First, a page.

Home Elections Where are you on the Fauci scale?

Where are you on the Fauci scale?

Three more days until the election. I rate myself 2 to 3 on the Fauci scale. The feeling is a bit complicated, so let’s assume 2.5 + √-1. (Thanks to Karen Errichetti for thinking of this wonderful image.)

But seriously, these are my thoughts on what I’m watching at home. Read it between phone banking and canvassing.

The big unknowns are perhaps whether the buzz will continue after Election Day, or whether North Carolina and Florida will give us an early evening. Early evening seems more likely at the moment.

None of these will stop Republicans from one of their core strategies this year: prevent vote count. One big story this week was a series of court decisions that laid the groundwork for not counting ballots sent by mail after Election Day. Because of pro-Democrats mail-based votes this year, courts have begun introducing new, rather radical flows of logic. Principles known to legal scholars under names such as Purcell and Anderson / Burdick have fallen – or have been selectively cited, almost always in the way that the juror’s partisan relationship. judgments in accordance with the results. This association of partisan interests undermines the credibility of the federal courts as a place for resolution of voting rights disputes.

I think such effects can work in extremely close races. I would be surprised if they could close the gap by more than 1 percentage point. So they probably won’t make a difference in Pennsylvania. But they can make a difference in Iowa, and in key state legislative races in North Carolina and Texas. (If you have evidence that those effects are greater, please provide them in the comments.)

If North Carolina and Florida split between Biden and Trump, the final solution would come from counting votes in other states. Back in September we are Review the timetable to count ballots by mail in all 50 states. States that only started counting votes by mail on Election Day or the night before include Wisconsin, Michigan, and Pennsylvania. The polls did not show particularly close races in those states at this time.

What I am most closely watching, more than the President, is the Senate. Because there are so many closely contested races, there are so many possible outcomes, from 50 to 57 Democrats seats. This is because the number of votes can be up to 3 points based on previous presidential years. At the low end of that, there will be a lot of deadlock. At the high end, there is the possibility of action, including the finale of the movie. That has many consequences for the law, from economic stimulus to climate change to judicial reform.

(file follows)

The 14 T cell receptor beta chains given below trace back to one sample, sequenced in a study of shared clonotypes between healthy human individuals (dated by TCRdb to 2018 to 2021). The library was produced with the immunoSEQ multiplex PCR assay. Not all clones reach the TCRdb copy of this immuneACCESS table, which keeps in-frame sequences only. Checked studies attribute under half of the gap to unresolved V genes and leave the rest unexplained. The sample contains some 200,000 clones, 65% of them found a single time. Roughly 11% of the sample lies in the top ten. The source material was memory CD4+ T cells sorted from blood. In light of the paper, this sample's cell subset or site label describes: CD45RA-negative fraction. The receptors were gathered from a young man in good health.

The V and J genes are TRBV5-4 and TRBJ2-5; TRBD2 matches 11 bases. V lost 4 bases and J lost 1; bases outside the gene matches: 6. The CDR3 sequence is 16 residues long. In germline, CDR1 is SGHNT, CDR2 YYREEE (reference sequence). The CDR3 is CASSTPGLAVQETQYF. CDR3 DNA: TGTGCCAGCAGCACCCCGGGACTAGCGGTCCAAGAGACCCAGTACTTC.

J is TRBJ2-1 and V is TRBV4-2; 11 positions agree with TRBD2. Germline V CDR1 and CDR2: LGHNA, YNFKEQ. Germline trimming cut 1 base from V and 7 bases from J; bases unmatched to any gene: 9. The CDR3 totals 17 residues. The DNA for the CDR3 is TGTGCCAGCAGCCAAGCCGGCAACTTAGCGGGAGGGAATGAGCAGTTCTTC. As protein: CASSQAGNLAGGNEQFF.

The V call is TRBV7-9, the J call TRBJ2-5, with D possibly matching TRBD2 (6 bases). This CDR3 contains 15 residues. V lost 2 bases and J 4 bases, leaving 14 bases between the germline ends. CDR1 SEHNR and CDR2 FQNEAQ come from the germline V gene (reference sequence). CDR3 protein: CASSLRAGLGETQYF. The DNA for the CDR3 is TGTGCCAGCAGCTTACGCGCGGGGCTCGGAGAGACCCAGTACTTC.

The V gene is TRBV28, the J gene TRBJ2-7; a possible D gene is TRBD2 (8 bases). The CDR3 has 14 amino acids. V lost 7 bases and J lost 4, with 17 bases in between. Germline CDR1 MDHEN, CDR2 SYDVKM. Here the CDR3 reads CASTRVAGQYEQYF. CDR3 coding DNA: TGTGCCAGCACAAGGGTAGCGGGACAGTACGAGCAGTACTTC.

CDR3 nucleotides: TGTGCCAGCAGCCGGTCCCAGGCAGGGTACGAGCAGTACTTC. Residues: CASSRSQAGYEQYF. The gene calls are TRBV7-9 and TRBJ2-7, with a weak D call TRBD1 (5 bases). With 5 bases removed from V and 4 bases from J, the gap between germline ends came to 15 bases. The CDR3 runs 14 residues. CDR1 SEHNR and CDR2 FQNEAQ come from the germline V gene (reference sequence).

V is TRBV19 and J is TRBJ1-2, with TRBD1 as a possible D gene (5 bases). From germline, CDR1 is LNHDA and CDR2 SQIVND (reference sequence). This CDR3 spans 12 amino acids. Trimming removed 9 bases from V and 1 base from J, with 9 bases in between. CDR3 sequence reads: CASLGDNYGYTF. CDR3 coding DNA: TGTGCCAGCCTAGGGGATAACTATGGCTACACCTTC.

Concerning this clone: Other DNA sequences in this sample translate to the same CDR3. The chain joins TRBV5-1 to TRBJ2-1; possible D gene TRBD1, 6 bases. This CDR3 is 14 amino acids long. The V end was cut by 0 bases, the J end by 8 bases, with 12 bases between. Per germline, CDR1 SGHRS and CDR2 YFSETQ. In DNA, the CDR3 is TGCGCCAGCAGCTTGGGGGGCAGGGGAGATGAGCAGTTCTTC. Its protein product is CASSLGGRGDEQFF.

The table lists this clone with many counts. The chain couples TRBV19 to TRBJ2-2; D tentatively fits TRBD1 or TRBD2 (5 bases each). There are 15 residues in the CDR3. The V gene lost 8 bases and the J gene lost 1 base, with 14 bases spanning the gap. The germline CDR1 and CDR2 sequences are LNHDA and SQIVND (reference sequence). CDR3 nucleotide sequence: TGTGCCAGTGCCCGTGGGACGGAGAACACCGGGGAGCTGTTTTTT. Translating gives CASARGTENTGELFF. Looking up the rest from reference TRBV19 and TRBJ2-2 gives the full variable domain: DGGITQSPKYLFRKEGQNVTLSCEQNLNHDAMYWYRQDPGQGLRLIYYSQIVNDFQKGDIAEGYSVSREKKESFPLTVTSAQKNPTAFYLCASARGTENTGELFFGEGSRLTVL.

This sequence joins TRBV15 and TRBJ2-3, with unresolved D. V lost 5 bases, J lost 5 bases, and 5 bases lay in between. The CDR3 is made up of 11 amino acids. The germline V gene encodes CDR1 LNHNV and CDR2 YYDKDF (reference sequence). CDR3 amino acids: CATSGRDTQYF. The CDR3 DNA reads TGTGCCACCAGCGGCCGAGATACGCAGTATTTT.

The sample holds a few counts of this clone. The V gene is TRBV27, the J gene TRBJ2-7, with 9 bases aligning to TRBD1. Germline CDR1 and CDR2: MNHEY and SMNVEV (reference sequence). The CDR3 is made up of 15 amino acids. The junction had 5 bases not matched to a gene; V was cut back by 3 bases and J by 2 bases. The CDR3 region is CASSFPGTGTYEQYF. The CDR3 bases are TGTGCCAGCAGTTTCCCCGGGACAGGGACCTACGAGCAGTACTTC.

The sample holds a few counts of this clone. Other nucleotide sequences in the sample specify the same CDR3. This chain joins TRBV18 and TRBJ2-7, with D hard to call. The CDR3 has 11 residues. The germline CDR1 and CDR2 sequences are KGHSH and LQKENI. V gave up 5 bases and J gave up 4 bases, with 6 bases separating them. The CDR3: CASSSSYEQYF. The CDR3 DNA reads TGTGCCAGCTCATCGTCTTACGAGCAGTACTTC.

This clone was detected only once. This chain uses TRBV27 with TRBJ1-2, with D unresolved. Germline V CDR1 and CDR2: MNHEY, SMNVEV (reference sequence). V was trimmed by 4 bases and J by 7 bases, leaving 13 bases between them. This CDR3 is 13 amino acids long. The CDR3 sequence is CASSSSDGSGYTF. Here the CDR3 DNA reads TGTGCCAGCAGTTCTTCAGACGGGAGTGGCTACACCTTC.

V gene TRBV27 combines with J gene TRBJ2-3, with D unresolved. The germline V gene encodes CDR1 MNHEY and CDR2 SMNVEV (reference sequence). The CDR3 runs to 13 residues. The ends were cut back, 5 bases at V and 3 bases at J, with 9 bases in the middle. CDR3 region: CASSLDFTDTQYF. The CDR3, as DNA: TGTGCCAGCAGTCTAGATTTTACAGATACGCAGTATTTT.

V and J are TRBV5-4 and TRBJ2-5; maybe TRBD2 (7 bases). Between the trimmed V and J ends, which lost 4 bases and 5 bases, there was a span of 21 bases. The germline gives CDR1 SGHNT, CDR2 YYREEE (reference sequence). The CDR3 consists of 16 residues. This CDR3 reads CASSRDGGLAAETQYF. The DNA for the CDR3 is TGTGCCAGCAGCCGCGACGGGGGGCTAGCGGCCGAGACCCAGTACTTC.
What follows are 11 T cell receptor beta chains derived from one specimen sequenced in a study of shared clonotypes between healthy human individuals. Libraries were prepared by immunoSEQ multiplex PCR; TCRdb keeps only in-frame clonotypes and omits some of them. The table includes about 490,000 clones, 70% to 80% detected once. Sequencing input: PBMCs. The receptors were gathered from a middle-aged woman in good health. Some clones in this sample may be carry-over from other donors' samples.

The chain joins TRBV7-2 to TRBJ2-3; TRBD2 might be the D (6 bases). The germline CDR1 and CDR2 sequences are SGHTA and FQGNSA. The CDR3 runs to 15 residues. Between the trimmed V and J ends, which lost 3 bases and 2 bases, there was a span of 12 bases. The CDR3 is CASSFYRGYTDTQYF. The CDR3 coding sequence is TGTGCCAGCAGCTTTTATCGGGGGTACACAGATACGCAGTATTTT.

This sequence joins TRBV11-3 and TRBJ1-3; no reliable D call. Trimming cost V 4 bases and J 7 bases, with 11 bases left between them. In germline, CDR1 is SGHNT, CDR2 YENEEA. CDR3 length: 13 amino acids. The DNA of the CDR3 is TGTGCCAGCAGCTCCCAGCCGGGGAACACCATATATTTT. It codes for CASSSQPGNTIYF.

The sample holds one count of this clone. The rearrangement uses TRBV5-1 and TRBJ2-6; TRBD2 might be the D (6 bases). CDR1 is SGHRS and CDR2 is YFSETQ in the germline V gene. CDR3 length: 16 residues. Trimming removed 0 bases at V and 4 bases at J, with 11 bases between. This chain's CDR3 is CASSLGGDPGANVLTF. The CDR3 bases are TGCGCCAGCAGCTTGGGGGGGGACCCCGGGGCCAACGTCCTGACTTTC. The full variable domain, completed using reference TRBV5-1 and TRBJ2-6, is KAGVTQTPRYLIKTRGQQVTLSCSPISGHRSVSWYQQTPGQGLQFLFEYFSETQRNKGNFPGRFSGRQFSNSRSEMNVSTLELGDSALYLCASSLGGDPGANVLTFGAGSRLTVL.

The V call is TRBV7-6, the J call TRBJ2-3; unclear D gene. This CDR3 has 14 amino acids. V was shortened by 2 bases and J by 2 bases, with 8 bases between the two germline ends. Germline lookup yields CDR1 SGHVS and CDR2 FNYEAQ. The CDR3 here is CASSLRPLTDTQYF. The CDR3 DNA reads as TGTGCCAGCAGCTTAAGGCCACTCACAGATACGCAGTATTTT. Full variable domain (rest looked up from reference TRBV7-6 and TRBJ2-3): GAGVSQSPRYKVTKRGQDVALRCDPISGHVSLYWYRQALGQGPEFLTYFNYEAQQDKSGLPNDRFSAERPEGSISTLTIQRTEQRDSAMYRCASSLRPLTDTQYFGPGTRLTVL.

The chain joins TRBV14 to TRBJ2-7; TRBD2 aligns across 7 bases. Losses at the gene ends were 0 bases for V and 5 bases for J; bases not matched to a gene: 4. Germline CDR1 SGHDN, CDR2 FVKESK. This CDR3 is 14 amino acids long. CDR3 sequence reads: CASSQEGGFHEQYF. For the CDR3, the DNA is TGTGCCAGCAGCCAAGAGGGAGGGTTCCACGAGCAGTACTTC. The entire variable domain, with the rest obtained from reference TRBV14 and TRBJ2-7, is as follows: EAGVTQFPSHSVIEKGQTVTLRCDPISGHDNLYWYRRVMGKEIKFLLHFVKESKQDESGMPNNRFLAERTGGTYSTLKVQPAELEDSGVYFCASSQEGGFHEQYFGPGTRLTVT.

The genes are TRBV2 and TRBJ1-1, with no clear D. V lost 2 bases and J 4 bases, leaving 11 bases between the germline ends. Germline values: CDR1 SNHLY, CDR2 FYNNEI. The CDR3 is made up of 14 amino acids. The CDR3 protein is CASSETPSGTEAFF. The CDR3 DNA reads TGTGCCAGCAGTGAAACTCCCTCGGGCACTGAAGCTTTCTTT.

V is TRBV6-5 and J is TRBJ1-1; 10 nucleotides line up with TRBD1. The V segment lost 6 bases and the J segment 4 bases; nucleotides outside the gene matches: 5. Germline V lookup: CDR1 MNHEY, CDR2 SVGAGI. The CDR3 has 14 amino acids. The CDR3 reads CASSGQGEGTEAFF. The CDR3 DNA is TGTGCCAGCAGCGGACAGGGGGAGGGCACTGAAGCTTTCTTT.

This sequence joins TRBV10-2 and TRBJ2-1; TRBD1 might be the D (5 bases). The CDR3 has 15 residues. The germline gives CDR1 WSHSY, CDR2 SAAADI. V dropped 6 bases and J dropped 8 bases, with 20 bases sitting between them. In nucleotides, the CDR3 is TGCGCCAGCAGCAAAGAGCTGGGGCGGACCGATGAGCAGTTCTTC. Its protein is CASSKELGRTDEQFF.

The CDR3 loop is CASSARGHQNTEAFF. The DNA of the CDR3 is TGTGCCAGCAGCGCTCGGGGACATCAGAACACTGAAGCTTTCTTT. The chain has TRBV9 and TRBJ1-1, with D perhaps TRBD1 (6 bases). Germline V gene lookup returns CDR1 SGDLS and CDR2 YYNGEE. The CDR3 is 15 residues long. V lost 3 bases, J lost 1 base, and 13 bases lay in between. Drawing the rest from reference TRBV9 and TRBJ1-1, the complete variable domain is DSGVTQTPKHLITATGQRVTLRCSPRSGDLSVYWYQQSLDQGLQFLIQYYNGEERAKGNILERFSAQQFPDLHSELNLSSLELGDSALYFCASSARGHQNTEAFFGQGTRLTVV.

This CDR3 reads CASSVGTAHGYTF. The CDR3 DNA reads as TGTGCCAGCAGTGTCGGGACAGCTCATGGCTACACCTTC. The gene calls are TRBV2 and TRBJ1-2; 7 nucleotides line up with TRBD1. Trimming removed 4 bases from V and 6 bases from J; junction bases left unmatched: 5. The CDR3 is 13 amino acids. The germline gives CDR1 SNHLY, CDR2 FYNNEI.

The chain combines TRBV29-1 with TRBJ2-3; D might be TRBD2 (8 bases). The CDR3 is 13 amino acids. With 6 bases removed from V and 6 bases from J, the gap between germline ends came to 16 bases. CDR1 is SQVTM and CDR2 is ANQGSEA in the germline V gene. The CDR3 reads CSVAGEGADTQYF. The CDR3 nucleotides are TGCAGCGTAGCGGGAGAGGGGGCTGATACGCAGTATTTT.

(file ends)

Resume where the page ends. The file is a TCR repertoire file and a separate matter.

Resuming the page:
The candidates for the Senate are pretty solid with the top spot. Above is the average current poll for the 13 states where the Senate poll amplitude is 10 points lower. In all cases, the Senate leadership matches the party of the President’s leadership. In 11 states, the Senate disparity is closer than that of the President. The exceptions are Arizona (Kelly, D) and Texas (Cornyn, R), where Senate leaders are doing better than their presidential counterpart. Maybe they were unusually strong candidates, or maybe their opponents were unusually weak.

This coattail effect explains why such great efforts are being made against Georgia. The chances of Senate candidates Jon Ossoff (D) and Raphael Warnock (D) can be closely linked with how well Democrats can give votes for the entire ticket, in particular. Joe Biden.

Of least importance to the political landscape in 2021 are the state legislatures, both in terms of local law and regional redistricting. More than 100 seats of Congress may be under bipartisan control over redistribution, depending on how legislative elections take place in our Redistricting Moneyball states. Just as Republicans had a big wave in 2010 affecting regional redistricting, Democrats could get the benefits of the wave in the other direction by 2020. Examples include states there are close Presidential or Senate races: Texas, Kansas and North Carolina. Next Tuesday, I will probably monitor those three states most closely. The consequences will last for a decade.

If you’re looking for last-minute things to do, maybe this is a good time to text and phone banking. Georgia, Texas (especially Tarrant and Harris counties), and Iowa are the primary targets. Or you can give a final bit of money to party organizations in the ActBlue and WinRed buttons in the sidebar. As I said, Tarrant and Harris Counties are quite important.



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